“The offboarding piece is still really really problematic – and it’s not a technology issue, it’s a business process issue.”
“In verticals like retail, where you have people come and go and come back again, it doesn’t make sense from a business perspective – if you have seasonal employees – to create their access, terminate it when they go away, and then have to create it again when they come back,” said Patton. “With the gig economy, with these revolving doors of workers, there’s a business need to maintain these accounts, even if you disable the access, but you have to remember to disable the access.”
Lax offboarding policies can lead to data being maliciously or inadvertently exposed, or even unauthorized access to physical controls. Last year, Block revealed that a former employee used their existing access to its Cash App product in order to download customers’ personal information. And in 2019, a former employee of a Kansas-based water facility, Wyatt Travnichek, was able to remotely log into the plant’s computer system without authorization, and tamper with its disinfectant levels. The incident occurred two months after Travnichek’s employment at the water plant had ended; however, the water district used a shared passcode to allow remote access to the plant’s software, according to reports.
Despite these risks, offboarding involves much more than simply removing or undoing what was done to onboard an employee, said Timothy Morris, chief security advisor at Tanium. Many workers are tied to a tangle of different permission settings and accesses that are becoming harder for businesses to track. Access to shared folders, files, corporate accounts and cloud services needs to be revoked, Active Directory accounts disabled and deleted and shared passwords reset.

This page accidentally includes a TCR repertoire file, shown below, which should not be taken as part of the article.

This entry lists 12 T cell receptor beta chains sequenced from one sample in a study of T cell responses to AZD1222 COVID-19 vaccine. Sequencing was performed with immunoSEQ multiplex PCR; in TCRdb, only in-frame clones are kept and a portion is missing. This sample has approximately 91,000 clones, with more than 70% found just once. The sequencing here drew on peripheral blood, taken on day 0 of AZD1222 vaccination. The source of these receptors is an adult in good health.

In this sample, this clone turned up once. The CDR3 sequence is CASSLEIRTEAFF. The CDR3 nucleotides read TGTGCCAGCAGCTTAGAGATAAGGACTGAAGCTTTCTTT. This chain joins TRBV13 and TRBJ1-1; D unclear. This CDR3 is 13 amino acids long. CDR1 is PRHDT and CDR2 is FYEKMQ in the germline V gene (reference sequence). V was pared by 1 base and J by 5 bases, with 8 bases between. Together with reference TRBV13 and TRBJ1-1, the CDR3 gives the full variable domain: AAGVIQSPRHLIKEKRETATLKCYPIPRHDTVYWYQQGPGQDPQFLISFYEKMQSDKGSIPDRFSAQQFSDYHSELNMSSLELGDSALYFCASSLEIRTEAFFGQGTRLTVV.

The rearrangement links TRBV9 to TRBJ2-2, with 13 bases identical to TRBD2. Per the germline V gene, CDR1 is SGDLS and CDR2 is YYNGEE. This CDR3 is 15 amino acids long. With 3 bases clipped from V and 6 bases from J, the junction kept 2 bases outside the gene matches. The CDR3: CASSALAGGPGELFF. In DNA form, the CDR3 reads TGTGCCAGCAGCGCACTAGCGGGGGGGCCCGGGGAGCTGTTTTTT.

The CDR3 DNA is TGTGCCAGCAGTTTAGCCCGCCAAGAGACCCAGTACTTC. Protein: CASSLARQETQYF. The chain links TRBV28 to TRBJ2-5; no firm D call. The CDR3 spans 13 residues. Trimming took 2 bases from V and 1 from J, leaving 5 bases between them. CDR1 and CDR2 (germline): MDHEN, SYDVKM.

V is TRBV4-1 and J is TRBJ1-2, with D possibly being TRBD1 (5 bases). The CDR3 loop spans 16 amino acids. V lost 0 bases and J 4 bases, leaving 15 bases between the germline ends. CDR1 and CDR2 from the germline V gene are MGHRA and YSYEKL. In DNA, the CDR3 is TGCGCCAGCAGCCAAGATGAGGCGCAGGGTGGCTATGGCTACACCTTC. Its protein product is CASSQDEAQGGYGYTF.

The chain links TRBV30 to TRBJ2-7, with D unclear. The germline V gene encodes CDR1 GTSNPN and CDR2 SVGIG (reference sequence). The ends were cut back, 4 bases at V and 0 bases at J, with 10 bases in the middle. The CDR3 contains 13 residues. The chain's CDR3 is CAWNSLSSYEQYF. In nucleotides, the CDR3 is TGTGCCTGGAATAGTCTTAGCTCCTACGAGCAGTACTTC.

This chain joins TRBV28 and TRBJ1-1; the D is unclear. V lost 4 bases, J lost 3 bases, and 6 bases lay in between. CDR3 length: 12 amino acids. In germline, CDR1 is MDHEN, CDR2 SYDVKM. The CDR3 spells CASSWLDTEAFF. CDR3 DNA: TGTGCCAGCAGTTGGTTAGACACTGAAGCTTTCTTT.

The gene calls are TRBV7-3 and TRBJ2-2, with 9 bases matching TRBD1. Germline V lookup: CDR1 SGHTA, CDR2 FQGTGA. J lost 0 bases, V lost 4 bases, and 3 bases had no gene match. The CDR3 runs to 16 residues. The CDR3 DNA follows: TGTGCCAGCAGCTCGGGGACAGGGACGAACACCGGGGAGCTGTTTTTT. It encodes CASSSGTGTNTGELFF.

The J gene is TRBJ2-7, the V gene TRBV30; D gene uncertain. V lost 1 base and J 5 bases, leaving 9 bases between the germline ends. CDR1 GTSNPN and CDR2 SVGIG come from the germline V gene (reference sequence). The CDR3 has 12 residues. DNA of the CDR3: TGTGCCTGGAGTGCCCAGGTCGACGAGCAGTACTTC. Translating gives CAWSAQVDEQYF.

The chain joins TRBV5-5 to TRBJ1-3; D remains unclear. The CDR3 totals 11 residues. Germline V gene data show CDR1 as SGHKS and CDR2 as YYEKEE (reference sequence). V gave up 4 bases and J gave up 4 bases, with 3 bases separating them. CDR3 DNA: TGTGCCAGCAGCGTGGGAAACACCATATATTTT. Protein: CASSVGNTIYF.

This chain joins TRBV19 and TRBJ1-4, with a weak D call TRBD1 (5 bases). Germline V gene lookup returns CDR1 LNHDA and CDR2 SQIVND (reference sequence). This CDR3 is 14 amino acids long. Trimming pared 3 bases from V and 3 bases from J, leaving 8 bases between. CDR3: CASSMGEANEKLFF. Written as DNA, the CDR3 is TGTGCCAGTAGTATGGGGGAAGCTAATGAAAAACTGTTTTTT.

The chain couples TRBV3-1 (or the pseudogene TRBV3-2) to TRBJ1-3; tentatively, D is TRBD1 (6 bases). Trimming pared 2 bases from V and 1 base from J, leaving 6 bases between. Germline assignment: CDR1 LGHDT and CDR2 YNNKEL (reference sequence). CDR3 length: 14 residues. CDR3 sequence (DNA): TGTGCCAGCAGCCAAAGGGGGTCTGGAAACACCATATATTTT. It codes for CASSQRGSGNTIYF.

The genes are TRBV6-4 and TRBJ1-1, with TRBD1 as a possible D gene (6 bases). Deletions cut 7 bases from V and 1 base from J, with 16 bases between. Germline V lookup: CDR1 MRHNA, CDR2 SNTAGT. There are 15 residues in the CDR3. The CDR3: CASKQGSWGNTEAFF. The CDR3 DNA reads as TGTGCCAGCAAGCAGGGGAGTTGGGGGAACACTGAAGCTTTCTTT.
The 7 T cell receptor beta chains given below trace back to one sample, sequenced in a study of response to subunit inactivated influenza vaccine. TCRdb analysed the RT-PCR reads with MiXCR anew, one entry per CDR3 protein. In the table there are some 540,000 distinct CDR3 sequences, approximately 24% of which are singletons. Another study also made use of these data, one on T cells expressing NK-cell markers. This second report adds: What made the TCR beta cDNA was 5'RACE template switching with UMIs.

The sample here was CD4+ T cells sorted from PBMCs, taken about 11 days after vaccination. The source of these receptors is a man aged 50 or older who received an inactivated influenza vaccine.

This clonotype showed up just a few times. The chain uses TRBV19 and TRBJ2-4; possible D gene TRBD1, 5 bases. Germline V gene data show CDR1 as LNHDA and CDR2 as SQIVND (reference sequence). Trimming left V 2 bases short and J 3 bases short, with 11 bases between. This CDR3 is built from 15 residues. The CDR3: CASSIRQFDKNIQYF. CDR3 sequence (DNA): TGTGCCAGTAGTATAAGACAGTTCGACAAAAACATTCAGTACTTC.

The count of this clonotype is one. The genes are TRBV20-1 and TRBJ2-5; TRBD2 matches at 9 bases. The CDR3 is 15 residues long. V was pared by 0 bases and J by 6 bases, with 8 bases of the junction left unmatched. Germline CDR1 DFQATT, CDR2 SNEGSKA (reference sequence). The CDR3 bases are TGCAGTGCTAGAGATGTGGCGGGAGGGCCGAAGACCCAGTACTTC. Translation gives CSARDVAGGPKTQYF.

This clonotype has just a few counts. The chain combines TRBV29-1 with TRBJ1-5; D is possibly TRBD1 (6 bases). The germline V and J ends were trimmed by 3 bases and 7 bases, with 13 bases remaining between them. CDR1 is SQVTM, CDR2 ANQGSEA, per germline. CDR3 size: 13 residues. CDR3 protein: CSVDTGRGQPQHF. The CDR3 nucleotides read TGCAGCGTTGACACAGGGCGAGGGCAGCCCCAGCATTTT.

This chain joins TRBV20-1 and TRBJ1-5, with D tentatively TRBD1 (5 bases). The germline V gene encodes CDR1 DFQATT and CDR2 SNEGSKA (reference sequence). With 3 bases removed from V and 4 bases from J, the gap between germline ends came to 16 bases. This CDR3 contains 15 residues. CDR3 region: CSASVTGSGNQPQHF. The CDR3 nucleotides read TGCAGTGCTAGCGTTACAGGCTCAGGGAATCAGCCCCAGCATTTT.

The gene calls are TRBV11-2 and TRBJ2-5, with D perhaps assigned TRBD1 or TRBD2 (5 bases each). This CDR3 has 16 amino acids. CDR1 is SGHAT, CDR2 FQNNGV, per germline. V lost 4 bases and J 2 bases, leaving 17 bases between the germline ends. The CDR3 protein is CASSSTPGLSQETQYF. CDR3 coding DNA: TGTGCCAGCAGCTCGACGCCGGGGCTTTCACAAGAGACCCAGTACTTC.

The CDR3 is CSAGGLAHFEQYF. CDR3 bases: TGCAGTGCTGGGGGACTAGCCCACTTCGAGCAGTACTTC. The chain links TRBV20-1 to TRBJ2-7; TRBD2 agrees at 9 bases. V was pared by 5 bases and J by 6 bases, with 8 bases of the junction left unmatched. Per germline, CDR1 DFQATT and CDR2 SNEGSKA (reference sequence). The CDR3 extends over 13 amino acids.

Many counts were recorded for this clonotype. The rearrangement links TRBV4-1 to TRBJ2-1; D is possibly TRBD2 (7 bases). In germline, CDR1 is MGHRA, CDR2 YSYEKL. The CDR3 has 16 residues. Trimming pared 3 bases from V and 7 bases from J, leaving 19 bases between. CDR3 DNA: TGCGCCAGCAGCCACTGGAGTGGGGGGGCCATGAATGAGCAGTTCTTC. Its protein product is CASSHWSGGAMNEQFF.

“Many assume that an ID being disabled is all that’s required,” said Morris. “While that is a good start, it doesn’t mitigate or remove risks. I’ve seen [cases] where systems are integrated tightly as part of onboarding so access is granted as desired, but the lack of mature offboarding processes and integration will leave applications and systems with lingering IDs and credentials that are gold for an attacker. It is wise for organizations to hunt for stale accounts and use watch lists to monitor for any activity for IDs that should no longer be in use.”
Security incidents centralized around offboarding are more common, but threat actors have also leveraged security gaps in the onboarding process as well. In May, industrial control system security company Dragos disclosed an extortion attempt against the company where the threat group started the attack by compromising the personal email address of an incoming sales employee before the new hire started with the company. The group then used the new hire’s personal information to impersonate the employee and undergo several initial steps in the employee onboarding process.